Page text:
U.S. President Donald Trump signed a bill on Friday that allocates $375 million over five years to synagogues and other houses of worship, as well as additional other nonprofits, to help protect themselves against terror attacks.

The Securing American Nonprofit Organizations Against Terrorism Act will allocate $75 million annually under the Nonprofit Security Grant Program (NSGP).

Trump called it an “incredible piece of legislation.”

“It took a long time to get it here, but this is something that is very, very special and great for you as mayors,” he told those in the Oval Office for the signing of the bill. Attendees included Jewish Federations of North America president and CEO Eric Fingerhut and American Friends of Lubavitch (Chabad) executive vice president Rabbi Levi Shemtov.

“We’re very grateful to President Trump for authorizing this funding to keep synagogues, churches and other houses of worship safe,” Orthodox Union executive director for Public Policy Nathan Diament said in a statement. “Jews today are facing violence on a scale we have never witnessed before in America, and the perpetrators must be stopped. The president’s actions demonstrate his understanding of these threats and the need to protect not only Jews, but all people of faith.”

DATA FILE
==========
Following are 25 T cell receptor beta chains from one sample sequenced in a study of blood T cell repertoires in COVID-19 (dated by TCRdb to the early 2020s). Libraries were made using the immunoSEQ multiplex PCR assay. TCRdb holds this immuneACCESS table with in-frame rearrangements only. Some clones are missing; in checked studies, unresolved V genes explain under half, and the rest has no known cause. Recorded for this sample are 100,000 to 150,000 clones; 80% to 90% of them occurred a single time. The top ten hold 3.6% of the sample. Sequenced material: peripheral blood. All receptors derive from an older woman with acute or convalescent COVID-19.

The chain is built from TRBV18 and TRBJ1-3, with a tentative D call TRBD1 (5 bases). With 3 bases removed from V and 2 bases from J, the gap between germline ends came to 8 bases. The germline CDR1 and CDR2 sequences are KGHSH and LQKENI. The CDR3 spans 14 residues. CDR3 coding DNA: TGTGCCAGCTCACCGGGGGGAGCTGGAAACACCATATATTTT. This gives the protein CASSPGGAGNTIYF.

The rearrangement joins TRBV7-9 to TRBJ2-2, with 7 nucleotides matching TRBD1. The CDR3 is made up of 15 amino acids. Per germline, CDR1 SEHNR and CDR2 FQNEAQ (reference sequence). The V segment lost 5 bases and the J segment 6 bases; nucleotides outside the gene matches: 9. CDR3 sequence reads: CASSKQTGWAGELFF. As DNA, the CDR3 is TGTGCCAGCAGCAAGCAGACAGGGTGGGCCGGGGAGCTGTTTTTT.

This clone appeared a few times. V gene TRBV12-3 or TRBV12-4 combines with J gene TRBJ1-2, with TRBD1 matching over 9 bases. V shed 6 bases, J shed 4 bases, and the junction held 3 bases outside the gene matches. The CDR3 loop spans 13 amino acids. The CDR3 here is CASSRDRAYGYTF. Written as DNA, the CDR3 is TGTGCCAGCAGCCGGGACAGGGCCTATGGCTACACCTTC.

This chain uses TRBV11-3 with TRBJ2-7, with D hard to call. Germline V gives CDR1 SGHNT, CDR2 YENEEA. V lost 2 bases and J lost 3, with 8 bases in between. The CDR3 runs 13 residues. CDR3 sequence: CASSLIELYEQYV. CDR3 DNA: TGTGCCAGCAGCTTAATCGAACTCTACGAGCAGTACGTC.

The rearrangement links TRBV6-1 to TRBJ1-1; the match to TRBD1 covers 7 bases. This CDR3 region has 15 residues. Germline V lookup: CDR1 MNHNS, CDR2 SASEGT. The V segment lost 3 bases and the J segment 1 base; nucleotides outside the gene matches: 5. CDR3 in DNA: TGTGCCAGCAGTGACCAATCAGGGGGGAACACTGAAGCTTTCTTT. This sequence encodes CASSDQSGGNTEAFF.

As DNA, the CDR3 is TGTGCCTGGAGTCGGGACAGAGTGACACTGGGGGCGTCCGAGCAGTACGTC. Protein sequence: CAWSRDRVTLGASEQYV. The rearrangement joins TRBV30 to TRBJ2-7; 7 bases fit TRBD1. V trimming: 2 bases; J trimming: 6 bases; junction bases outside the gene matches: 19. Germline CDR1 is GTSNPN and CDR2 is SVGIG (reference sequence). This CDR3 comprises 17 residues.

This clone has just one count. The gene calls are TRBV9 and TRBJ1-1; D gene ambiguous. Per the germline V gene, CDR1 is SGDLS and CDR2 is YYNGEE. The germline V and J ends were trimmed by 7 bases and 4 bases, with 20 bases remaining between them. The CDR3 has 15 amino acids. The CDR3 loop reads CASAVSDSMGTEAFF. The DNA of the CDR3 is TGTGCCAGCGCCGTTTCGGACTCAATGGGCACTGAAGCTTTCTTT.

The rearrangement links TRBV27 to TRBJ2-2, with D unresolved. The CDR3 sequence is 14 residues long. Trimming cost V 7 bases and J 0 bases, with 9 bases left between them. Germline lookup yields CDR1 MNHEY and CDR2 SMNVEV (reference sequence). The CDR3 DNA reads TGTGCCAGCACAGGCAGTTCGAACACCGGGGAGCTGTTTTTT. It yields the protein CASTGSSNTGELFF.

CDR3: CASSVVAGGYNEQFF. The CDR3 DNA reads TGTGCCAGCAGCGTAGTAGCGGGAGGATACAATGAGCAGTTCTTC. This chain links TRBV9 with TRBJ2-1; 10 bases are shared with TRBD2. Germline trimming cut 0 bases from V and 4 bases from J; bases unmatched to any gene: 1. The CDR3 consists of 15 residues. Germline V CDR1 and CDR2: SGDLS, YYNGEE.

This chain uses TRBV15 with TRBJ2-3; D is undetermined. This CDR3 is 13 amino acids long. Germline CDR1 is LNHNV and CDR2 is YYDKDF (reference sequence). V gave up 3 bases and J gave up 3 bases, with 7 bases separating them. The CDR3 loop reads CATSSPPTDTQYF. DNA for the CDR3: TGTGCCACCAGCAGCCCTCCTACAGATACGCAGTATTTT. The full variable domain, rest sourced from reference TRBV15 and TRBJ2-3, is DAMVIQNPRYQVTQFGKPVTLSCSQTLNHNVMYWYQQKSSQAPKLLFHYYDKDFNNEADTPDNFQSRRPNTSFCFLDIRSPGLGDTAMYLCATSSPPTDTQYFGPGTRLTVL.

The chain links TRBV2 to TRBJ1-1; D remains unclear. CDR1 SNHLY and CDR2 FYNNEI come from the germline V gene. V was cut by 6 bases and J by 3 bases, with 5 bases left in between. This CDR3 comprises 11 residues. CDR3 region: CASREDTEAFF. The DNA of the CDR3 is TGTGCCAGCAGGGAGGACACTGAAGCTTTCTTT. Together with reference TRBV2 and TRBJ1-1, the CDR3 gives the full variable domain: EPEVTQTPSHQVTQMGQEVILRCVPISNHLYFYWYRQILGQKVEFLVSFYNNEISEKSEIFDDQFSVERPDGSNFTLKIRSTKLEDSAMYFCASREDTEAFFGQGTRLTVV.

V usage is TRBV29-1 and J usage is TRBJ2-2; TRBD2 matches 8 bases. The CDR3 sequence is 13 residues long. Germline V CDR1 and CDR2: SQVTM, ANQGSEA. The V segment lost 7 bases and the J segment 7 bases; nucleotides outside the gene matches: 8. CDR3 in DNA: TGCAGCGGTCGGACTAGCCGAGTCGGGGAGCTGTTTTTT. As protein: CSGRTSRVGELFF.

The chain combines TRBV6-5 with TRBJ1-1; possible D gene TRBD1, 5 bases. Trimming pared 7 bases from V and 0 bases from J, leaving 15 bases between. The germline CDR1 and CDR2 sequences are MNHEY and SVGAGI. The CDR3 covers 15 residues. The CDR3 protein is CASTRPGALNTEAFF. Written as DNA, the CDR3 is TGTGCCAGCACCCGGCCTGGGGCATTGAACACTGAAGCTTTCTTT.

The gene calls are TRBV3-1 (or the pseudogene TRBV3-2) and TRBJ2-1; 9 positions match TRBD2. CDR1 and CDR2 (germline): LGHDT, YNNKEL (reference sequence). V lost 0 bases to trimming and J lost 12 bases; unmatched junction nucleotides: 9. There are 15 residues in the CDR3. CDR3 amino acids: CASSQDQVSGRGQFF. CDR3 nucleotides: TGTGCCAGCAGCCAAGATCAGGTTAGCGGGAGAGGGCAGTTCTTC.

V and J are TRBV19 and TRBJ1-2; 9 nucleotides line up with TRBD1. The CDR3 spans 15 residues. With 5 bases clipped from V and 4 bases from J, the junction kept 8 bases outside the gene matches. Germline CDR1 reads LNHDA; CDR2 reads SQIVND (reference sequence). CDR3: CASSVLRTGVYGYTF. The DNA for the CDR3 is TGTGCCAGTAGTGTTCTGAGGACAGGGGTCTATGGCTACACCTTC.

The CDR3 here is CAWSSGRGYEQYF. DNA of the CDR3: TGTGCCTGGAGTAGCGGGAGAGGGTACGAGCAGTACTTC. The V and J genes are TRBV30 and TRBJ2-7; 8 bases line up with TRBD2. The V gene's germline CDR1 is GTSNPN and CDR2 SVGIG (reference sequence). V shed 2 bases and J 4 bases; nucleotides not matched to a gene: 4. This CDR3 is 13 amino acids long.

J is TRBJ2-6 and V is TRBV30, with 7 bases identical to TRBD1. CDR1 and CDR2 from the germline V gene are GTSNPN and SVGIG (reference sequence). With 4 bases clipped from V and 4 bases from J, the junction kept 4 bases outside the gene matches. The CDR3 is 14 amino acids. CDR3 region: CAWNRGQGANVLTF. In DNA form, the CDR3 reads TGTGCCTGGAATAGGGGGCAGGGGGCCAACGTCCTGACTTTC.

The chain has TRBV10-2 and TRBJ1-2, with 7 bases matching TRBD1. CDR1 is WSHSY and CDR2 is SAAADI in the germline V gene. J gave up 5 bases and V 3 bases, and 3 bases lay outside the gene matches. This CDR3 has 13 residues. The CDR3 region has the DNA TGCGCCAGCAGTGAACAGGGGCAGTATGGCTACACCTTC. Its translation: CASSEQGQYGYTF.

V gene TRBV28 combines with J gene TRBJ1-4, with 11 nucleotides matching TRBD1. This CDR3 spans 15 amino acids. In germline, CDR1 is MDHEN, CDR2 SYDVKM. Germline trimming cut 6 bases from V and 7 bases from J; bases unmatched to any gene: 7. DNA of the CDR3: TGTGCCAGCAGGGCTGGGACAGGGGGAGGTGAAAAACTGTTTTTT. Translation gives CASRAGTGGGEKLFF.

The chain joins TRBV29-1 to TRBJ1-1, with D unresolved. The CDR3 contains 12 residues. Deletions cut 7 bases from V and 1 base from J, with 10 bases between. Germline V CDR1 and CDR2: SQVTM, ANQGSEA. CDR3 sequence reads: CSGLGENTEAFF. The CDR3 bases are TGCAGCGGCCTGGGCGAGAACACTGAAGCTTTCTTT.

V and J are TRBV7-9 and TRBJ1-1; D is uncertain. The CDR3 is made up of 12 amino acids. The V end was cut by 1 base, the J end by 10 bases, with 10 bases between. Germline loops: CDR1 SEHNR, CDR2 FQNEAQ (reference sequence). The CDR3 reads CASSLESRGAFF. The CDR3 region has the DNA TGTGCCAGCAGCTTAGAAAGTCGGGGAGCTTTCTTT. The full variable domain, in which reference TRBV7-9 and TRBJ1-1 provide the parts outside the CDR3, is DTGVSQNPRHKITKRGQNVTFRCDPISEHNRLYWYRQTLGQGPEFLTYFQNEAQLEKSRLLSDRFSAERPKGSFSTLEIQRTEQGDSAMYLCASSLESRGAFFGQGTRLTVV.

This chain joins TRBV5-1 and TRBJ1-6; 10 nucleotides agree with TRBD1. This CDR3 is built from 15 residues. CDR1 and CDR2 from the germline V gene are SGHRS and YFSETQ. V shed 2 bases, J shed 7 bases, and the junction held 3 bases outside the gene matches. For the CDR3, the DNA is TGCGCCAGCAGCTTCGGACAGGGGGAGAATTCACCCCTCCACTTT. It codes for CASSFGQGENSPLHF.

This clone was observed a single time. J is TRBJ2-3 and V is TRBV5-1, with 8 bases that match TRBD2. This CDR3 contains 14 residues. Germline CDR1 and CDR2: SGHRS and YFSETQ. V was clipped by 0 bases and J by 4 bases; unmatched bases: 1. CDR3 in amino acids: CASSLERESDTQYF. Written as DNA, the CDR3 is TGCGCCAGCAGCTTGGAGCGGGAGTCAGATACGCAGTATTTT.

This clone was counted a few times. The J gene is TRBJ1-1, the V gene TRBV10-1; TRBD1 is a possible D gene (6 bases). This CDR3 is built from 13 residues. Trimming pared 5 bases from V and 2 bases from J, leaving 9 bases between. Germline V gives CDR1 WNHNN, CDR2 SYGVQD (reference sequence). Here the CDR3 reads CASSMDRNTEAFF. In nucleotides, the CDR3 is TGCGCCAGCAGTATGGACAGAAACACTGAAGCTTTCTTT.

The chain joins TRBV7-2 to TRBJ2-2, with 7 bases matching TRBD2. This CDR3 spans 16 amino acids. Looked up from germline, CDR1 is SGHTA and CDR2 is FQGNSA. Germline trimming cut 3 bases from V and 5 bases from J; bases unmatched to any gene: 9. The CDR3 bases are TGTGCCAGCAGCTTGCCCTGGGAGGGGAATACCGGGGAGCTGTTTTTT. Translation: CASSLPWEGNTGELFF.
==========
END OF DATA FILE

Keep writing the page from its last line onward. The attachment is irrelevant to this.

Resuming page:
Separately, as part of the federal appropriations legislation passed last month, Congress increased funding for the NSGP to $90 million—a 50 percent increase over the $60 million funding in 2019.

The NSGP provides grants of up to $100,000 each to nonprofits at risk of terrorist attacks so they may improve building security by acquiring and installing items ranging from fences, lighting and video surveillance to metal detectors and blast-resistant doors, locks and windows. Funding may also be used to train staff and pay for contracted security personnel.

These funds have become more critical for the Jewish community in the aftermath of the Oct. 27, 2018 mass shooting at the Tree of Life*Or L’Simcha Synagogue in Pittsburgh, where 11 Jewish worshippers were killed, and six months later, the April 27 shooting at Chabad of Poway in Southern California, where one woman was killed and three others injured; and in the aftermath of a recent string of anti-Semitic attacks in New York and New Jersey.

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